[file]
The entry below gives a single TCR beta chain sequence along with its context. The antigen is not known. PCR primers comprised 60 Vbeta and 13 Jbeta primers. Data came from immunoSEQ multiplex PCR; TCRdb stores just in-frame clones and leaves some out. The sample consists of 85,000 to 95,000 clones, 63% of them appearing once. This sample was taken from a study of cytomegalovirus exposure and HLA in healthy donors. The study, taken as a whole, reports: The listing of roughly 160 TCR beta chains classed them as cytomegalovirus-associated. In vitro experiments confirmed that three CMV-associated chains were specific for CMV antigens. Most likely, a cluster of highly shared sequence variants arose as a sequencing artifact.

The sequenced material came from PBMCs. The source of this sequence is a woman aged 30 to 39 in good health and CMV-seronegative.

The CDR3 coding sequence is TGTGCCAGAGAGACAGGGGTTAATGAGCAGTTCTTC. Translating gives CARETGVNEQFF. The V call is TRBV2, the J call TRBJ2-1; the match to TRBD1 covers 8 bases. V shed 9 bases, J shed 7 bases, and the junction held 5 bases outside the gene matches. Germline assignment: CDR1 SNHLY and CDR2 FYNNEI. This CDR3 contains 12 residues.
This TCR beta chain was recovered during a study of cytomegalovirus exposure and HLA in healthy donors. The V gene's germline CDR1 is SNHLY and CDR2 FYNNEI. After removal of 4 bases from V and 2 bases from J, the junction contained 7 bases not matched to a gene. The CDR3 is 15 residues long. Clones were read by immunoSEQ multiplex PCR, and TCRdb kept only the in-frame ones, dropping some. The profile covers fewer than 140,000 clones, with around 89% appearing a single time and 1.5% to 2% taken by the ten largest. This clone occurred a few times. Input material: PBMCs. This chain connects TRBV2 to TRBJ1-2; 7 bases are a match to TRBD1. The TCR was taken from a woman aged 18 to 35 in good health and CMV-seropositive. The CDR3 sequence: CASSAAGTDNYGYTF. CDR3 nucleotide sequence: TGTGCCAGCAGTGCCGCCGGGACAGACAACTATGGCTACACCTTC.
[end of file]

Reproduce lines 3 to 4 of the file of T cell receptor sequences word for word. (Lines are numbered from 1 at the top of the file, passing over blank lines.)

The CDR3 coding sequence is TGTGCCAGAGAGACAGGGGTTAATGAGCAGTTCTTC. Translating gives CARETGVNEQFF. The V call is TRBV2, the J call TRBJ2-1; the match to TRBD1 covers 8 bases. V shed 9 bases, J shed 7 bases, and the junction held 5 bases outside the gene matches. Germline assignment: CDR1 SNHLY and CDR2 FYNNEI. This CDR3 contains 12 residues.
This TCR beta chain was recovered during a study of cytomegalovirus exposure and HLA in healthy donors. The V gene's germline CDR1 is SNHLY and CDR2 FYNNEI. After removal of 4 bases from V and 2 bases from J, the junction contained 7 bases not matched to a gene. The CDR3 is 15 residues long. Clones were read by immunoSEQ multiplex PCR, and TCRdb kept only the in-frame ones, dropping some. The profile covers fewer than 140,000 clones, with around 89% appearing a single time and 1.5% to 2% taken by the ten largest. This clone occurred a few times. Input material: PBMCs. This chain connects TRBV2 to TRBJ1-2; 7 bases are a match to TRBD1. The TCR was taken from a woman aged 18 to 35 in good health and CMV-seropositive. The CDR3 sequence: CASSAAGTDNYGYTF. CDR3 nucleotide sequence: TGTGCCAGCAGTGCCGCCGGGACAGACAACTATGGCTACACCTTC.